Assessment of the influence of demographic and professional characteristics on health care providers' pain management decisions using virtual humans

Jeff Boissoneault, Jennifer Marie Mundt, Emily J. Bartley, Laura D. Wandner, Adam T. Hirsh, Michael E. Robinson*

*Corresponding author for this work

Research output: Contribution to journalArticlepeer-review

4 Scopus citations

Abstract

Disparities in health care associated with patients' gender, race, and age are well documented. Previous studies using virtual human (VH) technology have demonstrated that provider characteristics may play an important role in pain management decisions. However, these studies have largely emphasized group differences. The aims of this study were to examine dentists' and physicians' use of VH characteristics when making clinical judgments (i.e., cue use) and to identify provider characteristics associated with the magnitude of the impact of these cues (β-weights). Providers (N=152; 76 physicians, 76 dentists) viewed video vignettes of VH patients varying in gender (male/female), race (white/black), and age (younger/older). Participants rated VH patients' pain intensity and unpleasantness and then rated their own likelihood of administering non-opioid and opioid analgesics. Compared to physicians, dentists had significantly lower β-weights associated with VH age cues for all ratings (p<0.001; d>0.69). These effects varied by provider race and gender. For pain intensity, professional differences were present only among non-white providers. White providers had greater β-weights than non-white providers for pain unpleasantness but only among men. Provider differences regarding the use of VH age cues in non-opioid analgesic administration were present among all providers except non-white males. These findings highlight the interaction of patient and provider factors in driving clinical decision making. Although profession was related to use of VH age cues in pain-related clinical judgments, this relationship was modified by providers' personal characteristics. Additional research is needed to understand what aspects of professional training or practice may account for differences between physicians and dentists and what forms of continuing education may help to mitigate the disparities.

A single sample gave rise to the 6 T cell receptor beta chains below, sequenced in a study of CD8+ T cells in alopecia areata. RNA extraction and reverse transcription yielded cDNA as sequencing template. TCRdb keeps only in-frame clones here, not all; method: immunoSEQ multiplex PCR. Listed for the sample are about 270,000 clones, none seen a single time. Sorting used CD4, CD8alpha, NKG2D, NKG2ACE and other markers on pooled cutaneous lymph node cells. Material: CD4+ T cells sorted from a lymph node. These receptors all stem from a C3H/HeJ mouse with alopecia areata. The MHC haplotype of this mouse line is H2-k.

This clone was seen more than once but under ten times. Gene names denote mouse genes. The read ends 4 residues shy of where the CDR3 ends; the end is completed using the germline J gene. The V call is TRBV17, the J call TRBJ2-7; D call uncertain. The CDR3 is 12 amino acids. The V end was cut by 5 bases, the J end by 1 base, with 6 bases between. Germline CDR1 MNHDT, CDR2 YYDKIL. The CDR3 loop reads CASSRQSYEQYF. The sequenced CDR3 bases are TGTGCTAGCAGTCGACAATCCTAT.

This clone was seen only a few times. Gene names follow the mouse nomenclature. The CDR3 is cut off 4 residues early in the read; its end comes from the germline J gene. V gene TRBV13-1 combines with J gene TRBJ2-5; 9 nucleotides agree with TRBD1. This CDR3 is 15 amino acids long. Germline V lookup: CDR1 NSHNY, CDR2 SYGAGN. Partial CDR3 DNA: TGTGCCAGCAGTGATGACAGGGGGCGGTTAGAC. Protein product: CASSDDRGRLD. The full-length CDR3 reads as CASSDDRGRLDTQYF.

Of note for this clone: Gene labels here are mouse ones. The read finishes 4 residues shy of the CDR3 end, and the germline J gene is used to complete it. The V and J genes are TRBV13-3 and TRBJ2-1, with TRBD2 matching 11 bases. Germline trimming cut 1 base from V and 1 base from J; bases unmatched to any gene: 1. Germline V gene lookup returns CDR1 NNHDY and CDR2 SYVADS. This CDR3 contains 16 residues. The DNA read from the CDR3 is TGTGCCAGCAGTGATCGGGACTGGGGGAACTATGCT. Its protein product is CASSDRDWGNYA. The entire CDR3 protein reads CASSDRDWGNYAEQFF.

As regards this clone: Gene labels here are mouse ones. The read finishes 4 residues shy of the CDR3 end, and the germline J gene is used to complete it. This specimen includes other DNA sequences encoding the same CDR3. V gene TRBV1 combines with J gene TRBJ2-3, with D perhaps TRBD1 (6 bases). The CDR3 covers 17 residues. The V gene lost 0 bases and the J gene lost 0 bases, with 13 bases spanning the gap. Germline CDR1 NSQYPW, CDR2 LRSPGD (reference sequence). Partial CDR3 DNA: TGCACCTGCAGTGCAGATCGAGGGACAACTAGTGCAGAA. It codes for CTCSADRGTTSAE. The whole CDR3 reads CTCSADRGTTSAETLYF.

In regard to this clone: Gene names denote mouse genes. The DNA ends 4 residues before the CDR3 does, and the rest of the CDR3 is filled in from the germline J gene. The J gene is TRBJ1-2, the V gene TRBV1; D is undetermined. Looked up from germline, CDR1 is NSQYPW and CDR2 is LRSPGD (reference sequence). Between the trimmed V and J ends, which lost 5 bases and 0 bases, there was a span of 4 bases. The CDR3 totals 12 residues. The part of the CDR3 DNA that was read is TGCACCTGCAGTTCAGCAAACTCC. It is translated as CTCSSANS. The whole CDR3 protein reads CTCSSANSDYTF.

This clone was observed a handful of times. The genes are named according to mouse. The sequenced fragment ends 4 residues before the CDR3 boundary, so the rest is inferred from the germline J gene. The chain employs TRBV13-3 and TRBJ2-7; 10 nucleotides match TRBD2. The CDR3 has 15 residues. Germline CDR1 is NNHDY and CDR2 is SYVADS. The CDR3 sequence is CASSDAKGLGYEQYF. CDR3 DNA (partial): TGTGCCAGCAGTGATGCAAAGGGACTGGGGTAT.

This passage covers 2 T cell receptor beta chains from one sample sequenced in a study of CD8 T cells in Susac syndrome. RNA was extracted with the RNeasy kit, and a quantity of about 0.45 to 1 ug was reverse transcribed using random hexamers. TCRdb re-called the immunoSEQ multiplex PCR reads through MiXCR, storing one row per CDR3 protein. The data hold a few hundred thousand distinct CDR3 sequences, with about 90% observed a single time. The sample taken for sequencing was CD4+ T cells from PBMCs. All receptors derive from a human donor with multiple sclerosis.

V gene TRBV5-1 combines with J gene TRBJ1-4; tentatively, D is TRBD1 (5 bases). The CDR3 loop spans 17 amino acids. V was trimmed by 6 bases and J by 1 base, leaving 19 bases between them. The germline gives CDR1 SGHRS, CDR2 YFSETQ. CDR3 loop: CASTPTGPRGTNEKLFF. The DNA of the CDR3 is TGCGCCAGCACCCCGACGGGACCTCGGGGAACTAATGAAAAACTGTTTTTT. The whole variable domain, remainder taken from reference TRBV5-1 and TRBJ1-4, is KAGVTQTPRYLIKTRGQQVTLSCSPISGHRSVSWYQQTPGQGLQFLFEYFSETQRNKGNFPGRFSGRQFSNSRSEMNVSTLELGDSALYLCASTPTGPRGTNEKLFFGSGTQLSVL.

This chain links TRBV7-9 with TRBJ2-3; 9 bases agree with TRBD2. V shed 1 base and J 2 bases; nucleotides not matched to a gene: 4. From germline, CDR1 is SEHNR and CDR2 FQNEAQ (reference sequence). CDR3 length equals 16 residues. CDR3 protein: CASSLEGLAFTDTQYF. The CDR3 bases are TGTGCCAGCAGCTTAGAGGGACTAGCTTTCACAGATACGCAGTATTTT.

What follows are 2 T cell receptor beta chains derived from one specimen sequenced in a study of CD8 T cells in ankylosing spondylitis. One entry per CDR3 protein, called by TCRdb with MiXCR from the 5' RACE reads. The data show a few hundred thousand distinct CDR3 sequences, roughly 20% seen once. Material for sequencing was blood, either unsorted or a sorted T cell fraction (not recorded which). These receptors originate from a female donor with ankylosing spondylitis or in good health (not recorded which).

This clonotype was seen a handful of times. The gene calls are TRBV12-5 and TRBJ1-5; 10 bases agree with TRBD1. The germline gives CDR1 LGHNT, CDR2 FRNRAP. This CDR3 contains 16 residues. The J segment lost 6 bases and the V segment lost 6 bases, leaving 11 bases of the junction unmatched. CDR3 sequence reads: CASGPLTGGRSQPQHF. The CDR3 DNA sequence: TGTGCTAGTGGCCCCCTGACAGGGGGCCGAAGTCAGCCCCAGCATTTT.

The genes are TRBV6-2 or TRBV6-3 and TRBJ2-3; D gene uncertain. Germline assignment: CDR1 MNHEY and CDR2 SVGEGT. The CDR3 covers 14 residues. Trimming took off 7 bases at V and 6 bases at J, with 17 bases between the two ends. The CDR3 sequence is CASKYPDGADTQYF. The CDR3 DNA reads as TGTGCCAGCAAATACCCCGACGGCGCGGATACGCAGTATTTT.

Original languageEnglish (US)
Pages (from-to)578-587
Number of pages10
JournalJournal of Dental Education
Volume80
Issue number5
StatePublished - May 1 2016

Keywords

  • Dental education
  • Dentists
  • Health disparities
  • Medical education
  • Pain treatment
  • Physicians
  • Psychosocial factors
  • Virtual human technology

ASJC Scopus subject areas

  • Education
  • Dentistry(all)

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